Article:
The report comes amid an ongoing debate about the desirability of growing multinational corporation activity within the Israeli hi-tech industry, with some arguing that profits derived from Israel-based R&D operations primarily return to companies abroad. Israel Innovation Authority CEO Aharon Aharon, a former general manager of Apple in Israel, has warned that inflated salaries offered by multinationals could harm local firms.
Proponents of increased multinational activity often argue that foreign corporates serve as a local launchpad for future entrepreneurs, serve as an example of how to transform start-ups into scale-ups, and can attract citizens living abroad to return to Israel.
Gil Golan, country manager and executive director of General Motors’ Advanced Technical Center in Israel said, “We, Israeli entrepreneurs, are good at developing technologies but we are not that good when it comes to global understanding of pain points and trends. You need to have fully-rounded companies – multinationals bring the global market closer to the Israeli hi-tech.”
“The multinational corporations have a profound impact in multiple ways – firstly, the employees gain vast knowledge that they otherwise could not have access to. Secondly, multinationals bring up-to-date knowledge about what is going on in the world, especially global technical and societal trends,” said Golan, who also sits on the IATI board of directors.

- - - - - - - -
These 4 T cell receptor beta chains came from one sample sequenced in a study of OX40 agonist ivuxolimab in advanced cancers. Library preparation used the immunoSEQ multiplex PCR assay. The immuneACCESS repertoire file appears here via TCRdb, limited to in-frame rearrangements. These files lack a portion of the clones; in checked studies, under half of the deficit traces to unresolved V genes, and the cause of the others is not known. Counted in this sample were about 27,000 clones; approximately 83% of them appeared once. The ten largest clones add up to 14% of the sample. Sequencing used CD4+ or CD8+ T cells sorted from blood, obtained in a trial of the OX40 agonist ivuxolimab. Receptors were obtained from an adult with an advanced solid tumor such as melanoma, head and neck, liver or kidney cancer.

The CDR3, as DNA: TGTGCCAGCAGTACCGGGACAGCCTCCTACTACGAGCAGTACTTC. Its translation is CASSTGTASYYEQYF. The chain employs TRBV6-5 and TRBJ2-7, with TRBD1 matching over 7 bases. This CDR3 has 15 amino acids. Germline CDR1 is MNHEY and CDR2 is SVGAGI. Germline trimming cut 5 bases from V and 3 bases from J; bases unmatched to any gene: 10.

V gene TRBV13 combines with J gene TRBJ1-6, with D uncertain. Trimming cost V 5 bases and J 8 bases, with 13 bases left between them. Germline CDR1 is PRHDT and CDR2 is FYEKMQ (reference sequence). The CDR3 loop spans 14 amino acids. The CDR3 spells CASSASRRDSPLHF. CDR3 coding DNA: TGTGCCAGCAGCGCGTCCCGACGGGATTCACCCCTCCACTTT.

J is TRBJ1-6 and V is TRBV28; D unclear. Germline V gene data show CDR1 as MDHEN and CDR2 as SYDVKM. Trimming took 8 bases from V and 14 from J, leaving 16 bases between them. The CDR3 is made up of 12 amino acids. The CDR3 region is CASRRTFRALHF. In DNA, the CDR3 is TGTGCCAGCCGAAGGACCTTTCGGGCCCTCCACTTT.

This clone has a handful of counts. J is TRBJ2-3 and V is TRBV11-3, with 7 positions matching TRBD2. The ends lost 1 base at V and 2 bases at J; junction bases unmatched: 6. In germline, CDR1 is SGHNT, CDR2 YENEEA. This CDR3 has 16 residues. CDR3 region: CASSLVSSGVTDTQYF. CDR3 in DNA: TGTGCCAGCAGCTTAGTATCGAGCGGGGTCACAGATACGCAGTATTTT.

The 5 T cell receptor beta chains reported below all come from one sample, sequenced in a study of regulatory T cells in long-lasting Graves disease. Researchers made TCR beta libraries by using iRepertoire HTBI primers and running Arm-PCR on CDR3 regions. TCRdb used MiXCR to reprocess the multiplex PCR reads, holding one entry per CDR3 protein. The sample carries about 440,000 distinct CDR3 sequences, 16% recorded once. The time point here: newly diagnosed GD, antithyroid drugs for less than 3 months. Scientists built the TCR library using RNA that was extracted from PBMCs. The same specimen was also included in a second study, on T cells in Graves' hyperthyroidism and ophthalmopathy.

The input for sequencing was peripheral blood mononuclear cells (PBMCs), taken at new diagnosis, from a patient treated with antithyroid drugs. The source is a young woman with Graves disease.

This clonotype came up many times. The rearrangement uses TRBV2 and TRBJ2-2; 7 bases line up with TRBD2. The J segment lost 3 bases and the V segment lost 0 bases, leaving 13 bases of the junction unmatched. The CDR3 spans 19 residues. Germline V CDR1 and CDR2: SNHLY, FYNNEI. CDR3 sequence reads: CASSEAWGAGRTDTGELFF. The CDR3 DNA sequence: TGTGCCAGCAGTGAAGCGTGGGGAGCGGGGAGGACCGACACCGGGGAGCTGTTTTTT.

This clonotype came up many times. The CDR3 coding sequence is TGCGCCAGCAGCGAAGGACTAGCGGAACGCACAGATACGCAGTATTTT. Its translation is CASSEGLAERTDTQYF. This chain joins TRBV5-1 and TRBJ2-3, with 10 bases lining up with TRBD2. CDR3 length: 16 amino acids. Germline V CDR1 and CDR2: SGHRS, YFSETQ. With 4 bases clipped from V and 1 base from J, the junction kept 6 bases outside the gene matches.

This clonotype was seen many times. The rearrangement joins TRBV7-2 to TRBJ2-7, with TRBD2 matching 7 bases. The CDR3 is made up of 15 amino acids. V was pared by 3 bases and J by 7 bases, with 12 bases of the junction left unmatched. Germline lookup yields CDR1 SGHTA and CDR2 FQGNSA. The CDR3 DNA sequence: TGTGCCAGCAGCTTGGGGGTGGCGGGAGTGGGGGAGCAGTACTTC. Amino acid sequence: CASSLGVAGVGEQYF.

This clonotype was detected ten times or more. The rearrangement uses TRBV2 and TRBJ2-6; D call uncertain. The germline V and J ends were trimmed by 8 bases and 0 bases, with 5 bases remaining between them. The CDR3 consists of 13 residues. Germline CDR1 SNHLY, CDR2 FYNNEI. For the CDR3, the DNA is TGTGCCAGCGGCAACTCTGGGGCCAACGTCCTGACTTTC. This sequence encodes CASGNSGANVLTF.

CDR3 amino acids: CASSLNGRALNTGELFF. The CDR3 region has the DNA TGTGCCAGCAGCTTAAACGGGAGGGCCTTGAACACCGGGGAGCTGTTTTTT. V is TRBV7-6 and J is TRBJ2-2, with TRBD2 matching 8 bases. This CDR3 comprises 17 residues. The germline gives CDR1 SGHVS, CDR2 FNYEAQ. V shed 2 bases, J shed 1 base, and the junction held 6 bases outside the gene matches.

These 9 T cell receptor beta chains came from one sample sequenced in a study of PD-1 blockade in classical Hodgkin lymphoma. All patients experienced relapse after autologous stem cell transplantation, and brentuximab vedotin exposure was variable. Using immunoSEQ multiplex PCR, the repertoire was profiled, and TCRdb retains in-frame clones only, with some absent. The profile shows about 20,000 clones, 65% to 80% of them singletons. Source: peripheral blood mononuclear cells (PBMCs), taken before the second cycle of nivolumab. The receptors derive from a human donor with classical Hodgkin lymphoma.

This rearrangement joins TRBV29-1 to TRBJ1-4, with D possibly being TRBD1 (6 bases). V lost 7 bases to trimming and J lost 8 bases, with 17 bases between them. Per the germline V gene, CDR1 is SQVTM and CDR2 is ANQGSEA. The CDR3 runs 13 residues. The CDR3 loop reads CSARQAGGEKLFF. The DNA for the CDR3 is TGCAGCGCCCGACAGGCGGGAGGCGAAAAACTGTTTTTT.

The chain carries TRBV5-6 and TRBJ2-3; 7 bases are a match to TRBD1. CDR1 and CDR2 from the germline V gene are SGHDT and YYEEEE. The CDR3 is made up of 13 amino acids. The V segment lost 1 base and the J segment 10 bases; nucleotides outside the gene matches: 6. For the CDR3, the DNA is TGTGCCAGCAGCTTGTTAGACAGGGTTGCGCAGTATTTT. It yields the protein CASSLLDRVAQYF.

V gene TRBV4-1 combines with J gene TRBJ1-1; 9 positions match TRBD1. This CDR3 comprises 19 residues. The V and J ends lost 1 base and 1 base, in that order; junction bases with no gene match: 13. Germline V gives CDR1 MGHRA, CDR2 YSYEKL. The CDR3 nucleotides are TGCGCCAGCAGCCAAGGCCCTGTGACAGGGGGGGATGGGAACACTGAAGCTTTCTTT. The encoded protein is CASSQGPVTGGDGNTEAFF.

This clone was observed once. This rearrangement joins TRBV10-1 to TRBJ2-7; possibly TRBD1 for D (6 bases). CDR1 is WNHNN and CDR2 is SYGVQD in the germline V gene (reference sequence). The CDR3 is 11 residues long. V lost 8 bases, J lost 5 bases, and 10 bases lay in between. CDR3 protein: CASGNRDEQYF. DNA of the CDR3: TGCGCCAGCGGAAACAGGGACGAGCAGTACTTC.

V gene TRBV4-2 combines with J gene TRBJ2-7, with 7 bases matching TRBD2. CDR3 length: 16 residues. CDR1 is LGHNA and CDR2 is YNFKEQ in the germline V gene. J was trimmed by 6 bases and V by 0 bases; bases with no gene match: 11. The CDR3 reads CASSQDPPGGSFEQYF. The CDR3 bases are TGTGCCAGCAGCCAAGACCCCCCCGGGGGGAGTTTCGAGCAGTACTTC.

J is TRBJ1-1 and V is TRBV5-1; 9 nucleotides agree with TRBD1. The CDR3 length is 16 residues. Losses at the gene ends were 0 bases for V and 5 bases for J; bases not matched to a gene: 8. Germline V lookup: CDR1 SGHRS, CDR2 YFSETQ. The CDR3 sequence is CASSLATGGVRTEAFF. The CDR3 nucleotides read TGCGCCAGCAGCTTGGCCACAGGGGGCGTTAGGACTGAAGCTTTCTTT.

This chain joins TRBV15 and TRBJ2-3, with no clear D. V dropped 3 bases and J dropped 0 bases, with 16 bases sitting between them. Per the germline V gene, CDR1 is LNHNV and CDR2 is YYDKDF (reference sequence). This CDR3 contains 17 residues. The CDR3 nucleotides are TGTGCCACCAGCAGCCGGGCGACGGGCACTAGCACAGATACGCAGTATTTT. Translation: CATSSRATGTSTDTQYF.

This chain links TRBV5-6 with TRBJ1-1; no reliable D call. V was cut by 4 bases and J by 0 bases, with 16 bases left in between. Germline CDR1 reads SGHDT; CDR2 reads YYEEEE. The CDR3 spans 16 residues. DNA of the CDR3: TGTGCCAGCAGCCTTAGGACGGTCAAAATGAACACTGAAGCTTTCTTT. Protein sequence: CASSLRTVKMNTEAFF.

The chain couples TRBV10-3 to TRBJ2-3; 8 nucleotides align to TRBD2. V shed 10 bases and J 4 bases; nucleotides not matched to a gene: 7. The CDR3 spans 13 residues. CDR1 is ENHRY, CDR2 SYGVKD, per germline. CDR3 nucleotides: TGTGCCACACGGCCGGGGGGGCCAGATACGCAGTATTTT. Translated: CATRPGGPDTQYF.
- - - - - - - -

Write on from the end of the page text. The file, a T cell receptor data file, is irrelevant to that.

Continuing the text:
As demonstrated by Israel’s thriving smart mobility innovation sector, Golan believes easing the entry of major automotive corporations has assisted the establishment of the entire ecosystem. The same scenario can be replicated, he added, in other verticals.
According to the report, current direct taxation revenues from multinational corporations could be doubled or even tripled with the implementation of recommendations developed by the OECD and the G20 to tackle mismatches between different countries’ tax systems.
Ayal Shenhav, the head of hi-tech and venture capital practice at GKH, estimates that enterprises are currently paying tax that constitutes approximately 2% to 3% of turnover. Implementing the base erosion and profit shifting (BEPS) recommendations, he believes, could increase taxation to 6% to 12% of turnover, leading to increased state income worth billions of dollars.